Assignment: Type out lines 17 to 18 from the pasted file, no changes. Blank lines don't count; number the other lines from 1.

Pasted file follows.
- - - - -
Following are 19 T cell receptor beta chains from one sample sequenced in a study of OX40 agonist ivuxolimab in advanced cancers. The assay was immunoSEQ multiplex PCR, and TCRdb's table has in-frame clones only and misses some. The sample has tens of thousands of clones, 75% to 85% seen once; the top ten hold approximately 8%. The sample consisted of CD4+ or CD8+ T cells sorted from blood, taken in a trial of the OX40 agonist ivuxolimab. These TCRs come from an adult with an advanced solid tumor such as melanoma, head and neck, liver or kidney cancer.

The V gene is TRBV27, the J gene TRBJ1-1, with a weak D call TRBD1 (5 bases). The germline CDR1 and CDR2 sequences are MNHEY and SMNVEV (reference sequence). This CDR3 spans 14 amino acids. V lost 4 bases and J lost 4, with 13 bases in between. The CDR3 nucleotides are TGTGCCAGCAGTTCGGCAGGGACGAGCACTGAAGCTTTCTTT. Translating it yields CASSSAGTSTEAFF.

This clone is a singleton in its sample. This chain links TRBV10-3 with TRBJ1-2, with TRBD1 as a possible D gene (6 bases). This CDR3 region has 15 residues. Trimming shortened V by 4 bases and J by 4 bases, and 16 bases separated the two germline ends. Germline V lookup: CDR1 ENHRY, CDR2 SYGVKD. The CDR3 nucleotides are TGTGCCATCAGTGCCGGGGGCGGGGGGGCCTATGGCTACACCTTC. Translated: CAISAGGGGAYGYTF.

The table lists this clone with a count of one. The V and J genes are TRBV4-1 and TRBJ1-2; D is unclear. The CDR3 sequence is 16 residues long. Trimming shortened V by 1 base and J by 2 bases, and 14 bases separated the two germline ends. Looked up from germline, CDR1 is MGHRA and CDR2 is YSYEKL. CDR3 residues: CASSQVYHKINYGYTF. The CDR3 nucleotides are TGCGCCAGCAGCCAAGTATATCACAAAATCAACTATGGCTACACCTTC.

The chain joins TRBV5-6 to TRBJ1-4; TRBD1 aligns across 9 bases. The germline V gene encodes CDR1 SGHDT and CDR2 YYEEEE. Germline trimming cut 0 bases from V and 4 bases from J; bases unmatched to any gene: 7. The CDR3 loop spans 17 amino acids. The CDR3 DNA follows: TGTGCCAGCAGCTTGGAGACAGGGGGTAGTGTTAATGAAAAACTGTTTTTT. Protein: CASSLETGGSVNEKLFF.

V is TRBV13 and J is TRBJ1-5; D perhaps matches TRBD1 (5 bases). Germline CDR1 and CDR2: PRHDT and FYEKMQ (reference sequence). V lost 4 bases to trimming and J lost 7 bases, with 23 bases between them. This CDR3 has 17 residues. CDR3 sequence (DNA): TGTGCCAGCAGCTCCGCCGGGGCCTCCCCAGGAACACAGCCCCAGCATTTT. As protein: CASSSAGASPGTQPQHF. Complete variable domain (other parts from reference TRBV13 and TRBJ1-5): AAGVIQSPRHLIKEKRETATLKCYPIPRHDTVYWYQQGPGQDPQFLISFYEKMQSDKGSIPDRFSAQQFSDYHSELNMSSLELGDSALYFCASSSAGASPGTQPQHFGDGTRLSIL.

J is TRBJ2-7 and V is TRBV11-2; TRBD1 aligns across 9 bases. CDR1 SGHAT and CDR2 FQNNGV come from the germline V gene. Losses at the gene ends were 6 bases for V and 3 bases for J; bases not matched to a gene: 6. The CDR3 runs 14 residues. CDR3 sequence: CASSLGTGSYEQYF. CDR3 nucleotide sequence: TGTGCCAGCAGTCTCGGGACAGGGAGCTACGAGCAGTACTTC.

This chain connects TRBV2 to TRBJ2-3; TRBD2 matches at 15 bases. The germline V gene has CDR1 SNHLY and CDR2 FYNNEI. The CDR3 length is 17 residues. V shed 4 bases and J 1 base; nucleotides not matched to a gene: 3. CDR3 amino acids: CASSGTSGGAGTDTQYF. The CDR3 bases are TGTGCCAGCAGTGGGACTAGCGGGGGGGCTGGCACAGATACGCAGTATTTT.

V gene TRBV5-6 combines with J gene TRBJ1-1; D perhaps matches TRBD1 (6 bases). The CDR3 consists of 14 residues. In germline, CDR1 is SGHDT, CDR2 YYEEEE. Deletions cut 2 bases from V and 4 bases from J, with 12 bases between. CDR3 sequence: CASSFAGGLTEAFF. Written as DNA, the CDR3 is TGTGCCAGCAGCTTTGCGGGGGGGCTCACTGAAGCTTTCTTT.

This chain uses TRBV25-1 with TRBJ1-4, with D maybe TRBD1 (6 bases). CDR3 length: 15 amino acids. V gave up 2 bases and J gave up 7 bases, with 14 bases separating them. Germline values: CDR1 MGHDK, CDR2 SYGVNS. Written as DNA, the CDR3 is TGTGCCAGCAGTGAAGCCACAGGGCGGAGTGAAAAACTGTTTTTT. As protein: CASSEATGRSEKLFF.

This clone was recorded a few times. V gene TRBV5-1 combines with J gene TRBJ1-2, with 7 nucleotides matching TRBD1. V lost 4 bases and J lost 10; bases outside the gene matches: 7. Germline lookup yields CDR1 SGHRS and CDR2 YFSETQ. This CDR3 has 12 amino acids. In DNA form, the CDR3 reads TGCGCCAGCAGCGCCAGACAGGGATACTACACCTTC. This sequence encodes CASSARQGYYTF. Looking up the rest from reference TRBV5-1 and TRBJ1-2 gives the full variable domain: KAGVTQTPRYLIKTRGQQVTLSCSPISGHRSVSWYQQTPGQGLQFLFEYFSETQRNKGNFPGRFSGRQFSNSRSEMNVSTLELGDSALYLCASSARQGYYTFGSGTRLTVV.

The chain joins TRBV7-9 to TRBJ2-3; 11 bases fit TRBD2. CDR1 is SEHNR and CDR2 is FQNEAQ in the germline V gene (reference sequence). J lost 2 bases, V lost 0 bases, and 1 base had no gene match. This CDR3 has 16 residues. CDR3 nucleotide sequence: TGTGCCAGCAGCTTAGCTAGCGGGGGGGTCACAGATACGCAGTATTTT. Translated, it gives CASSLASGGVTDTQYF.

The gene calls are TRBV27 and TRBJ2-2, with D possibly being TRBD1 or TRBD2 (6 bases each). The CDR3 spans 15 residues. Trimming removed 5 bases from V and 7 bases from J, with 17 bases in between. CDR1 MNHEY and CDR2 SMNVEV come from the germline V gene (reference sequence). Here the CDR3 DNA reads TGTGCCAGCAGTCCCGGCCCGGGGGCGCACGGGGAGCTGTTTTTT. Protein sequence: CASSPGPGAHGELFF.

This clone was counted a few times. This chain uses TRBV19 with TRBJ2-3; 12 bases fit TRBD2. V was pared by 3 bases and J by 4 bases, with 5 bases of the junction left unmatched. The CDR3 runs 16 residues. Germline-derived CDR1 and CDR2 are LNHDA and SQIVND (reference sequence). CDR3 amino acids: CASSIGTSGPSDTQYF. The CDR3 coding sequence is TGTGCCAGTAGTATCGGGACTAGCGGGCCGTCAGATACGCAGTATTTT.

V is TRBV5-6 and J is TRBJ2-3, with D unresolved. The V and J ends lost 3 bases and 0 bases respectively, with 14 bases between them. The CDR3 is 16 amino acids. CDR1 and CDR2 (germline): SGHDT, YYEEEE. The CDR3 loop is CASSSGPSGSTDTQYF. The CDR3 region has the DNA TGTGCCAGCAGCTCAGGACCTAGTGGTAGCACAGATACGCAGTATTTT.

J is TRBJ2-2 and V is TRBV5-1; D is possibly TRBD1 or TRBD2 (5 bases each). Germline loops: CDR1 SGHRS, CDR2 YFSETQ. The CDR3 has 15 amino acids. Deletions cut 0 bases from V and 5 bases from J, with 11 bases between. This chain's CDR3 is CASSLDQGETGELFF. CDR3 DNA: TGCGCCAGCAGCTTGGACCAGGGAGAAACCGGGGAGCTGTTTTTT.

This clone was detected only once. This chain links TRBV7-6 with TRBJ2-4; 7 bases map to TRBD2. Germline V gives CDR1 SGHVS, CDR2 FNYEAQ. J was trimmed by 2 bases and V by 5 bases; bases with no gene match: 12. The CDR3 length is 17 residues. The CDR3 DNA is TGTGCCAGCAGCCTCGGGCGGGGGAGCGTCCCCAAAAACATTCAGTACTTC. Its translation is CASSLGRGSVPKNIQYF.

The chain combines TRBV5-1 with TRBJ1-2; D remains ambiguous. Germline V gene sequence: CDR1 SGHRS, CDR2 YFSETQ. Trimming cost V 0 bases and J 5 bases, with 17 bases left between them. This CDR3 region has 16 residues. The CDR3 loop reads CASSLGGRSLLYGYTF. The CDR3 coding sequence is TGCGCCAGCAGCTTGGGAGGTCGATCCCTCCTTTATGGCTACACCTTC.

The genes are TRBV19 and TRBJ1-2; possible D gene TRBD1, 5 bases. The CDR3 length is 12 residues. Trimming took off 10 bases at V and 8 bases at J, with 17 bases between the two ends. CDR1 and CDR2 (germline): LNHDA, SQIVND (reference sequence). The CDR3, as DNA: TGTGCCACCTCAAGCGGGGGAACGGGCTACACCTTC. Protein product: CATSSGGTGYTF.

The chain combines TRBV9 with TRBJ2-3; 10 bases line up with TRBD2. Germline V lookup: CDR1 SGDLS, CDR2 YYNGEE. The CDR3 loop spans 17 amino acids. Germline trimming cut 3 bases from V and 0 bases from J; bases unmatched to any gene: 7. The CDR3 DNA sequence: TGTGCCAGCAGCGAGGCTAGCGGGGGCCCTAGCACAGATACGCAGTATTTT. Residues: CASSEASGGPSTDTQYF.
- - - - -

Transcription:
This clone was detected only once. This chain links TRBV7-6 with TRBJ2-4; 7 bases map to TRBD2. Germline V gives CDR1 SGHVS, CDR2 FNYEAQ. J was trimmed by 2 bases and V by 5 bases; bases with no gene match: 12. The CDR3 length is 17 residues. The CDR3 DNA is TGTGCCAGCAGCCTCGGGCGGGGGAGCGTCCCCAAAAACATTCAGTACTTC. Its translation is CASSLGRGSVPKNIQYF.

The chain combines TRBV5-1 with TRBJ1-2; D remains ambiguous. Germline V gene sequence: CDR1 SGHRS, CDR2 YFSETQ. Trimming cost V 0 bases and J 5 bases, with 17 bases left between them. This CDR3 region has 16 residues. The CDR3 loop reads CASSLGGRSLLYGYTF. The CDR3 coding sequence is TGCGCCAGCAGCTTGGGAGGTCGATCCCTCCTTTATGGCTACACCTTC.